Fig. 1

A 51-year-old man. Axial contrast-enhanced CT (a) and T2-weighted MR images (b) demonstrate levorotation (curved arrows) of the heart and lack of pericardial continuity (arrows). c Axial CT image of a different patient with congenital absence of the pericardium demonstrates a prominent main pulmonary artery (PA). Interposed lung tissue (arrow) between the main pulmonary artery and the ascending aorta (AA)

Acquired defect

In addition to congenital etiology, the acquired defect of the pericardium could also be seen particularly following pericardial surgery (Fig. 2) [5]. Pericardial resection is performed either to relieve the compressive effect of constrictive pericarditis or to be able to reach the coronary arteries during coronary artery bypass grafting surgery. The imaging signs that were previously mentioned in the congenital absence of the pericardium are not observed in patients with pericardial resection.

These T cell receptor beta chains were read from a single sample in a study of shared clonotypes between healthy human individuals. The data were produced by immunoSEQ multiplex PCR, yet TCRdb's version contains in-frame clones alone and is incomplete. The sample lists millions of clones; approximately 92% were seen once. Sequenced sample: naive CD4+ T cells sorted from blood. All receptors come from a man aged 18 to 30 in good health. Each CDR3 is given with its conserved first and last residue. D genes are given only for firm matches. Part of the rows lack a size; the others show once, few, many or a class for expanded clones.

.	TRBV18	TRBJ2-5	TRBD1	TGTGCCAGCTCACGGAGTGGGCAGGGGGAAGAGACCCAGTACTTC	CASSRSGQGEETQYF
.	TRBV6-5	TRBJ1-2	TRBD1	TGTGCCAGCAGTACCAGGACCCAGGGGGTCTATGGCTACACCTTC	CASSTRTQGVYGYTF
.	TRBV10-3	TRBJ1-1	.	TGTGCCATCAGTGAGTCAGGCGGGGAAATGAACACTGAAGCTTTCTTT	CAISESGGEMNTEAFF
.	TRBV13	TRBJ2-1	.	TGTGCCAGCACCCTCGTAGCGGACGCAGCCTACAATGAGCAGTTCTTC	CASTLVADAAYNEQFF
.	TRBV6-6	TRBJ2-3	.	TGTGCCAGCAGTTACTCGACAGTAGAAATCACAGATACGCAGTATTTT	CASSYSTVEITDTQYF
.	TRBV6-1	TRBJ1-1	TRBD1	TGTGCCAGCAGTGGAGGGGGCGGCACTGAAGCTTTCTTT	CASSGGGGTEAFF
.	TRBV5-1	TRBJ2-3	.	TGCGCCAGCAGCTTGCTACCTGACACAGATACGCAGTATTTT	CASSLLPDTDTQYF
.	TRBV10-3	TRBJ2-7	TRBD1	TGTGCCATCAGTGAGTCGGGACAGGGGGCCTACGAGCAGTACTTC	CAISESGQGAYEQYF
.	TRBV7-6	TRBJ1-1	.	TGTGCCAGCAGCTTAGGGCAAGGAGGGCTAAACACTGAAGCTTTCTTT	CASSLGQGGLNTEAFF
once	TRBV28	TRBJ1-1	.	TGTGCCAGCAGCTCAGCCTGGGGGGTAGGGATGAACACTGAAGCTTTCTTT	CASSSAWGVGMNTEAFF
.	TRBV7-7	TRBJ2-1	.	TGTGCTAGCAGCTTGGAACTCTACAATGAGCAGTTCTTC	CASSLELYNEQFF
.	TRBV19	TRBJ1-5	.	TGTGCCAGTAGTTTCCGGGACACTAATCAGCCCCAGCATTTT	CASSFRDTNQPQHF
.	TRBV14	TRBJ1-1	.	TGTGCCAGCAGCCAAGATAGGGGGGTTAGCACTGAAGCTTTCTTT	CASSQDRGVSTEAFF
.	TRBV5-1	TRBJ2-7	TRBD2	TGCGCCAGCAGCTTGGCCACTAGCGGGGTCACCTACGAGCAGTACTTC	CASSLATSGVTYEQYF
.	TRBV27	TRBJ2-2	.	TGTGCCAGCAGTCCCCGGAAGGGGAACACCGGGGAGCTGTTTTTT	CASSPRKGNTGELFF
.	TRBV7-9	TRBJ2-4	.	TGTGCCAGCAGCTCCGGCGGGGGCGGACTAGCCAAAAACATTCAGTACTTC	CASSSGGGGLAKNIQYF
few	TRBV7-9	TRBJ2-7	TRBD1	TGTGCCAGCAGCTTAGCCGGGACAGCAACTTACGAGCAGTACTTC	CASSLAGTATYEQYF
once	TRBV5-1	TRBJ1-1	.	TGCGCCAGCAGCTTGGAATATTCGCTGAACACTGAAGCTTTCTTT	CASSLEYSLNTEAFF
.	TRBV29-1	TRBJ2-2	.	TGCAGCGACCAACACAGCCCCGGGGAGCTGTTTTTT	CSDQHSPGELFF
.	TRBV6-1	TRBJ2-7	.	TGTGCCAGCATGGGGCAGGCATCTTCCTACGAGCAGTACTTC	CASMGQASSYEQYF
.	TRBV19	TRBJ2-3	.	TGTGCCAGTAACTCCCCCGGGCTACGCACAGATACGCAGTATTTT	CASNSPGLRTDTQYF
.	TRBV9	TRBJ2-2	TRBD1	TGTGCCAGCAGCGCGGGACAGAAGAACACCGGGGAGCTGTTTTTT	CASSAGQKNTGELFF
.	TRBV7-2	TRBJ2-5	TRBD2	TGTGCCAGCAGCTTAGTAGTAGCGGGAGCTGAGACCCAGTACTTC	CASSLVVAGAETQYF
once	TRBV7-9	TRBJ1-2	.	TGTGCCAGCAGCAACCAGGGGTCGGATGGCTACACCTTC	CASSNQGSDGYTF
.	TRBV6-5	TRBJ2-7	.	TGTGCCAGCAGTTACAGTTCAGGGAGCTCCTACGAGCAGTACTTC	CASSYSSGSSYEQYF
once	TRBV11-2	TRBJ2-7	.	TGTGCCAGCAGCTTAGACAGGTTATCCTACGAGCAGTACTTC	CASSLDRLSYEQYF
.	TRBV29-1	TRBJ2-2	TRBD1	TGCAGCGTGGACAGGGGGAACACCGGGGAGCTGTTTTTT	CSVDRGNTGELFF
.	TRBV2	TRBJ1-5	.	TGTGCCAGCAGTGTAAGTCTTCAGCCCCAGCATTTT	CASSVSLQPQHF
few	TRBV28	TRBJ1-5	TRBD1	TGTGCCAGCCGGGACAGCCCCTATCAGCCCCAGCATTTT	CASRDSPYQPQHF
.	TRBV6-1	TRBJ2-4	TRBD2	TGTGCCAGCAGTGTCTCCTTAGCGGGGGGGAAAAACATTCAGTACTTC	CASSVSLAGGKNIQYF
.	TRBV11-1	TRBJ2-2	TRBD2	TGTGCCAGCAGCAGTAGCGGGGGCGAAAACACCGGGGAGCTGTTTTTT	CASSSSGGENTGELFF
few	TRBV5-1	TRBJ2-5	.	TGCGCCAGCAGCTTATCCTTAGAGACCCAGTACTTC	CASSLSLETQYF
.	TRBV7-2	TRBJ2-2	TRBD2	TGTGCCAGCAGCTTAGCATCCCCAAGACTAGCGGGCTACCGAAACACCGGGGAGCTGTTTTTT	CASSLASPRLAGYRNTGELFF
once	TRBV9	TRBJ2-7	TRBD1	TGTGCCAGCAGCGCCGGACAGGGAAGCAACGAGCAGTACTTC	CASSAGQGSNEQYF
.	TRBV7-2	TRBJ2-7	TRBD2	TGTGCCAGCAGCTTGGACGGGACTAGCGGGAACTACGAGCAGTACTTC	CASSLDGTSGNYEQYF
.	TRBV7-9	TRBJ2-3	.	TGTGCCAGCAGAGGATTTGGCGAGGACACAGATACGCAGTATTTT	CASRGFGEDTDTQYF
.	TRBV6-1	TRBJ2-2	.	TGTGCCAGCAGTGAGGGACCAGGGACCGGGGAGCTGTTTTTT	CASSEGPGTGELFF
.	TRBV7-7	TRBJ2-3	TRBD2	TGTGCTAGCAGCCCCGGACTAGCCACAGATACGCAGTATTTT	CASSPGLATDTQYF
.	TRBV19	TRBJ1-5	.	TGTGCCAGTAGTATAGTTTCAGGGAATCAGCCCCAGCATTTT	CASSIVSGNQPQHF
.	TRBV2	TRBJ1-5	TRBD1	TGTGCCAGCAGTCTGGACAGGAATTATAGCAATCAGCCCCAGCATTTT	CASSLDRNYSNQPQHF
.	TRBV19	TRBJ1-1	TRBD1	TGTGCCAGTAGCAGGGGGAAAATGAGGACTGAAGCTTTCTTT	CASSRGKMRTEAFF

Fig. 2

A 68-year-old man with previous coronary artery bypass surgery. Axial contrast-enhanced CT image demonstrates the lack of pericardial continuity (arrows) due to surgery

Pericardial collections


Among the various causes of pneumopericardium, trauma is the most frequently encountered etiology [5, 8]. Pneumothorax or pneumomediastinum may or may not accompany to pneumopericardium. Intubated patients, particularly the pediatric population, are also at risk for the development of pneumopericardium due to positive pressure ventilation complicated with barotrauma (Fig. 3). The clinical symptoms may range from subtle chest pain to acute heart failure. The adjacent air-containing structures could also be questioned for the occurrence of pneumopericardium in the non-traumatic setting. Cardiac tamponade may occur in case of tension pneumocardium as a consequence of direct communication of pericardial space with the gastrointestinal tract. The diagnosis could be made by roentgenograms. However, CT may reveal the underlying cause (Fig. 4). MRI is not practical since patients with pneumopericardium usually need emergent care.